Interesting unpublished decisions

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The Nevada Supreme Court has issued several unpublished orders resolving appeals in criminal cases.  Some are of interest, though they may not be cited as precedent under SCR 123.

In Dealba v. State, the Court reverses a judgment of conviction of one count each of robbery with use, attempted murder with use, and possession of a firearm by an ex-felon.  The district court allowed a detective to testify about several statements made by Dealba's co-defendant following the co-defendant's arrest.  The trials of the two defendants were not severed.  The co-defendant did not testify, but the district court did order that Dealba's name be replaced with the word "individual" in the interrogation transcript of the co-defendant.  No limiting instruction was given.  The Court finds that it was error to fail to give the jury a limiting instruction under Richardson v. Marsh, 481 U.S. 200 (1987).  The Court rejects Dealba's argument that the use of the word "individual" as a redaction was error.  The Court finds that the error was not harmless and notes that neither of the two victims were able to identify Dealba.

In Hodson v. State, the Court affirms a judgment and rejects the defendant's First Amendment arguments concerning his conviction for one count of making a bomb threat.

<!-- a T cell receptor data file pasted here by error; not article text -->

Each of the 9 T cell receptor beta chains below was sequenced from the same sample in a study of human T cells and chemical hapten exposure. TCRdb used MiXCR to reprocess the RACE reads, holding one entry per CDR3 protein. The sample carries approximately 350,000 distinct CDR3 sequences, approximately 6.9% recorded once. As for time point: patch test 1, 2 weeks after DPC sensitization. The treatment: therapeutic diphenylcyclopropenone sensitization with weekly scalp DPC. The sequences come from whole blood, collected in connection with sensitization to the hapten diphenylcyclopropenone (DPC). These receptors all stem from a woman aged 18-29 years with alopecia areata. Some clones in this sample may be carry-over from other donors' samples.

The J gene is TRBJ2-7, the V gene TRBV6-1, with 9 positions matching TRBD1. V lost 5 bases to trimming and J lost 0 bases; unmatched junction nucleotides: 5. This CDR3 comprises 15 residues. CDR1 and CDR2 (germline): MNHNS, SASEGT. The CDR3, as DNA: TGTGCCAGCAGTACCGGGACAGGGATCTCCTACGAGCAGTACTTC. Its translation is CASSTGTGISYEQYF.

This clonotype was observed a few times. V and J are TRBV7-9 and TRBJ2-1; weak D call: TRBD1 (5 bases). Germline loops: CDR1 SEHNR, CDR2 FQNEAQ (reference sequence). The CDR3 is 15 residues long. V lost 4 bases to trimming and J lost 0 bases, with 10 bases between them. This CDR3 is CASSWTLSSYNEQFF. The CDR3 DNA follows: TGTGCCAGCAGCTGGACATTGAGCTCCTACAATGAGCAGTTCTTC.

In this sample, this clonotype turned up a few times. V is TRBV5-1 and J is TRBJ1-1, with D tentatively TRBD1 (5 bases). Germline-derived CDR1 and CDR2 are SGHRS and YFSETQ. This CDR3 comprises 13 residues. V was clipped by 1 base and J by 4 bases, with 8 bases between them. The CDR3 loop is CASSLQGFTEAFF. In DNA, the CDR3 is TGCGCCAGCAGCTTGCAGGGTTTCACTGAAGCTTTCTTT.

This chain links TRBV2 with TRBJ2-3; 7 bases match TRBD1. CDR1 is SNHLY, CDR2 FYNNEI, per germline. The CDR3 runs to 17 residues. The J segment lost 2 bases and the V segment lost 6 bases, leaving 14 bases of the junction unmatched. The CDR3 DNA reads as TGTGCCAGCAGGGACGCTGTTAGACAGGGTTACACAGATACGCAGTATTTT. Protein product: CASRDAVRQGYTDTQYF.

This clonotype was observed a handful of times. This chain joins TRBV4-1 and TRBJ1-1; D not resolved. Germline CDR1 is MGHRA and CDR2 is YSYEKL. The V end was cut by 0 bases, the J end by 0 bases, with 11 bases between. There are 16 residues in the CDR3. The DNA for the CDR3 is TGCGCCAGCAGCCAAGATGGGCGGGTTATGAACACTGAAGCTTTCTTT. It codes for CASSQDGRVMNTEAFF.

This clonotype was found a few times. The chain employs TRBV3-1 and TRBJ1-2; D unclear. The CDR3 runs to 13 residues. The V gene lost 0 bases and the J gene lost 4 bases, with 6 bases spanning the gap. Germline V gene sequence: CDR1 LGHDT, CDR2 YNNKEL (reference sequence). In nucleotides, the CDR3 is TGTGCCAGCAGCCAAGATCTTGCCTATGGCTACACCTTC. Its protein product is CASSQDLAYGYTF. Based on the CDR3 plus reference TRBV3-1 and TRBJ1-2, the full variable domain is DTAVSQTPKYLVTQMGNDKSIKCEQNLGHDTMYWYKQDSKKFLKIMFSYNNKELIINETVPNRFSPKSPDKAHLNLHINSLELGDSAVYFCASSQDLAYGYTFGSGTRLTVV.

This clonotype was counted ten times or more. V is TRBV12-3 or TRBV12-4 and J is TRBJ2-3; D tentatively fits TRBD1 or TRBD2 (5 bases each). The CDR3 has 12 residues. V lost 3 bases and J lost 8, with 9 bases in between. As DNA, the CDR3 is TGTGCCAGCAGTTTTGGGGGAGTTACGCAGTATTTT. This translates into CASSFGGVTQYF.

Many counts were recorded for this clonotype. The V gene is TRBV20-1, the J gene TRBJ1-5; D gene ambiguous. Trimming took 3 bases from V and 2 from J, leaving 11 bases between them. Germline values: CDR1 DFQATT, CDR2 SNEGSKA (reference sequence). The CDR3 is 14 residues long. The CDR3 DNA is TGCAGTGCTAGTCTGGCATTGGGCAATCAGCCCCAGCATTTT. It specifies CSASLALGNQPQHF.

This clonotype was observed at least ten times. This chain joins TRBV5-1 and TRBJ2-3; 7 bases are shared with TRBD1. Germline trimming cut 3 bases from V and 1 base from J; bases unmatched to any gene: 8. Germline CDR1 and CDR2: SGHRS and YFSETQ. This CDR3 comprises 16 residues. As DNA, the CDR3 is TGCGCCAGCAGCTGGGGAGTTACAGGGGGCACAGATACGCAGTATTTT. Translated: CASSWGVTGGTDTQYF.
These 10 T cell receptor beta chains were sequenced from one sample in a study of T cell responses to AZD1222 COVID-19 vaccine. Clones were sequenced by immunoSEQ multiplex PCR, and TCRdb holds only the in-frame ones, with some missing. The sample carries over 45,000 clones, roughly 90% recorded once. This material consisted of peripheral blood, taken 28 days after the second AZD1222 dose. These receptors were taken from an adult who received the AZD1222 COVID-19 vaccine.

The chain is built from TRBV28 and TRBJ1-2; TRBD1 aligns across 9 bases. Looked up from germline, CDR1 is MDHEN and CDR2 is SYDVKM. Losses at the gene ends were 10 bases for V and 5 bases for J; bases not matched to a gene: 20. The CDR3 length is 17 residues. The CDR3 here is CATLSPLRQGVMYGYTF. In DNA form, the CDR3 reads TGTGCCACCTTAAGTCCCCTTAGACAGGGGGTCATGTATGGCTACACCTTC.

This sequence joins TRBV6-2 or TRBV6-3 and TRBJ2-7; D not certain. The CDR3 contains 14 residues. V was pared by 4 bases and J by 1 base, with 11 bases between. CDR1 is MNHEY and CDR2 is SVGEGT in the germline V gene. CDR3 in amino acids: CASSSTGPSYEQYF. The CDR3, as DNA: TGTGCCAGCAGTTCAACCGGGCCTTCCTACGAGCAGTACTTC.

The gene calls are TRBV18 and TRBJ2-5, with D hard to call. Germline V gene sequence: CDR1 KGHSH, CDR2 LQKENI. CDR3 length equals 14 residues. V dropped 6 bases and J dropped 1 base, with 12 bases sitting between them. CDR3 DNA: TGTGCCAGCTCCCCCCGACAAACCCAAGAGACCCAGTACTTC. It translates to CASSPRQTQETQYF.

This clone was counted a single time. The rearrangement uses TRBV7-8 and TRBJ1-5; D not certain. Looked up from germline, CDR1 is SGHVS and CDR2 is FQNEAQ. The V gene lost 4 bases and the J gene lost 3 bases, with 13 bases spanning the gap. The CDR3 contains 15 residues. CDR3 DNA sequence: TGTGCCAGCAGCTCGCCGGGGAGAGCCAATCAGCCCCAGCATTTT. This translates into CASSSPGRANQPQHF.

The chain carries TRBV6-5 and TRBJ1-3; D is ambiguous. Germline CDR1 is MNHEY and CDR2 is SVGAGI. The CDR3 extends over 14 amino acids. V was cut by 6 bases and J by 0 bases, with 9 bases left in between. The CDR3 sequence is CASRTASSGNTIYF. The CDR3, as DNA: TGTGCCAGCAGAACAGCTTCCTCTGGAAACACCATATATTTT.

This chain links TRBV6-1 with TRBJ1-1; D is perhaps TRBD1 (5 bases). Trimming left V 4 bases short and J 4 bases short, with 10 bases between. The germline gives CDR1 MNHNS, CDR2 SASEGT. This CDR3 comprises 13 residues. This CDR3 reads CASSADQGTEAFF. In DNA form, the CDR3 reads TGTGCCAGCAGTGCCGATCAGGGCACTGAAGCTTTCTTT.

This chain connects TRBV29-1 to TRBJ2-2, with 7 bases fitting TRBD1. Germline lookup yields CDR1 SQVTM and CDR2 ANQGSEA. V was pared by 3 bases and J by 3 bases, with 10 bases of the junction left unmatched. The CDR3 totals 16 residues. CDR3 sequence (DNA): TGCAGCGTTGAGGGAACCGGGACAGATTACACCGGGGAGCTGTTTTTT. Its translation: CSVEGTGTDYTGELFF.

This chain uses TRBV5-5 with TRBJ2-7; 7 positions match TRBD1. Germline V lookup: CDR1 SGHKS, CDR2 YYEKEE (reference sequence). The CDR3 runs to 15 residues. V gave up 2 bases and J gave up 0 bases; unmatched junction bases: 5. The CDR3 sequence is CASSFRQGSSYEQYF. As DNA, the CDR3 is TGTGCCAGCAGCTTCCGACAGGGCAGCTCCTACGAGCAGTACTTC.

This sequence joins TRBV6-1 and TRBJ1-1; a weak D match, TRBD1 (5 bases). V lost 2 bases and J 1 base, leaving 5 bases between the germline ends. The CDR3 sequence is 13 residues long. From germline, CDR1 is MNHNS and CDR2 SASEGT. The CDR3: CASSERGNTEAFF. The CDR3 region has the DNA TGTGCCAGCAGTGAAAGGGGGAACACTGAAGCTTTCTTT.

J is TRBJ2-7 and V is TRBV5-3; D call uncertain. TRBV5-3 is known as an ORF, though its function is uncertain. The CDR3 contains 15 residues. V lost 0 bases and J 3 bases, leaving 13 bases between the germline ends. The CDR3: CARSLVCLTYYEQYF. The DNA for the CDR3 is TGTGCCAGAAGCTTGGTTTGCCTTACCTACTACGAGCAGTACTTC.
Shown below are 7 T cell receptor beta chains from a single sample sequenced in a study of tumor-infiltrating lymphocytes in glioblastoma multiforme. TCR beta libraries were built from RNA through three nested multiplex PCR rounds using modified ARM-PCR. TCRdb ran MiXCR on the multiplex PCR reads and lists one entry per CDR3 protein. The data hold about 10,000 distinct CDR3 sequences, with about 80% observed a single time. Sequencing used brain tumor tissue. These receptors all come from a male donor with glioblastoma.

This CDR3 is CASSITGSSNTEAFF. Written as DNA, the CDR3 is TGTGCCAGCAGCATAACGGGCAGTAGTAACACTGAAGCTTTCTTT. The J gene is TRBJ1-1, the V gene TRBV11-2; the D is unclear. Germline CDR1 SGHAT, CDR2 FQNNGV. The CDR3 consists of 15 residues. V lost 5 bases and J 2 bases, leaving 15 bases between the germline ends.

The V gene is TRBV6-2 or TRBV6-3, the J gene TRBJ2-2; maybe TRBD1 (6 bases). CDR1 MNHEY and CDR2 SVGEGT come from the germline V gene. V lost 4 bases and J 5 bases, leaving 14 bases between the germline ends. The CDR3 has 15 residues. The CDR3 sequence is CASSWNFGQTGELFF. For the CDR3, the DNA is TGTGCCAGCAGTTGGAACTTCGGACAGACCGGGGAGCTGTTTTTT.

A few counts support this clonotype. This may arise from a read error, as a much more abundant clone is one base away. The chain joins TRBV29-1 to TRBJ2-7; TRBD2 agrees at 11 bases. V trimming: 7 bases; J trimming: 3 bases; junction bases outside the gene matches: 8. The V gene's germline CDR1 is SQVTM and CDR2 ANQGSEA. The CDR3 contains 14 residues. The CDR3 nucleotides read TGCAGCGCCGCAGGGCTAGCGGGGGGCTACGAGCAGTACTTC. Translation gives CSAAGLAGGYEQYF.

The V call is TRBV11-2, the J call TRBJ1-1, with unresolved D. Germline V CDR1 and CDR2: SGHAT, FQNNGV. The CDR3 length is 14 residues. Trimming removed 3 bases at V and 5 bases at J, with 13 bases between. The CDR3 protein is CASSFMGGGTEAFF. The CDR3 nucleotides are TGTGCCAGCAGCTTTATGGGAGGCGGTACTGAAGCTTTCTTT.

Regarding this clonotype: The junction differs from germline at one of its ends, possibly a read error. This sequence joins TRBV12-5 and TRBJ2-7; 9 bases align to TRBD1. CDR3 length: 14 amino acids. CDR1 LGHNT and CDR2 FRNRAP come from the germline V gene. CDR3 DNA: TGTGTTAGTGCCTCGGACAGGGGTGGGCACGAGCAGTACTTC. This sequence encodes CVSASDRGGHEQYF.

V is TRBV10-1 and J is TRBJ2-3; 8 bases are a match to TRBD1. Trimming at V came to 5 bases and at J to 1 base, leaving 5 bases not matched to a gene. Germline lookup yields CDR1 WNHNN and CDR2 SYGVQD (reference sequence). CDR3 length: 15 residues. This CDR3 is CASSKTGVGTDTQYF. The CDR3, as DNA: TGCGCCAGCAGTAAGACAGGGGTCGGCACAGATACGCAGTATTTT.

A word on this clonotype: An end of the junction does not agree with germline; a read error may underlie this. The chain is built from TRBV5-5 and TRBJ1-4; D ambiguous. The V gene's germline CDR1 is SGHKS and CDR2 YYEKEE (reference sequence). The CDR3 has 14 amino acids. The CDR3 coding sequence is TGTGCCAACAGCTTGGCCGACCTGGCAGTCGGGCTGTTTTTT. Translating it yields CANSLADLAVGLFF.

In Spinks v. State, the Court affirms an order of restitution for $16,040.49, on a reckless driving and DUI conviction, based upon the victim's medical expenses relating to a pre-existing heard condition which the victim argued was exacerbated by the car accident involved in the DUI incident.  No medical or expert testimony was presented to establish causation.  The Court upheld the district court's retitution order based upon the testimony of the victim and receipts for the expenses.  This one is pretty interest and fairly controversial.  I'm surprised it's an unpublished disposition. 

In Croft v. State, the Court affirms an order of the district court denying a post-conviction petition for a writ of habeas corpus, but also finds that the district court was wrong to find that the petition was a "fugitive document" because the defendant filed the petition in proper person and his trial counsel had not filed a motion to withdraw.  "A post-conviction petition for a writ of habeas corpus is a collateral proceeding from the underlying criminal conviction, and thus, the fact that trial counsel had not withdrawn from the case when appellant filed his petition had no bearing upon the propriety of the filing of the petition in proper person."  This is a basic proposition, but the fact that it had to be explained to a seasoned judge should have warranted publication of the order as an opinion so as to provide guidance to the district courts.

Downs v. Napolitano - an inmate non-lawyer may not not receive a contingency fee for preparing a medical malpractice action.  The Court will not recognize an action for breach of contract based upon an act which violates state law. 

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This page contains a single entry by JoNell published on January 15, 2009 8:04 AM.

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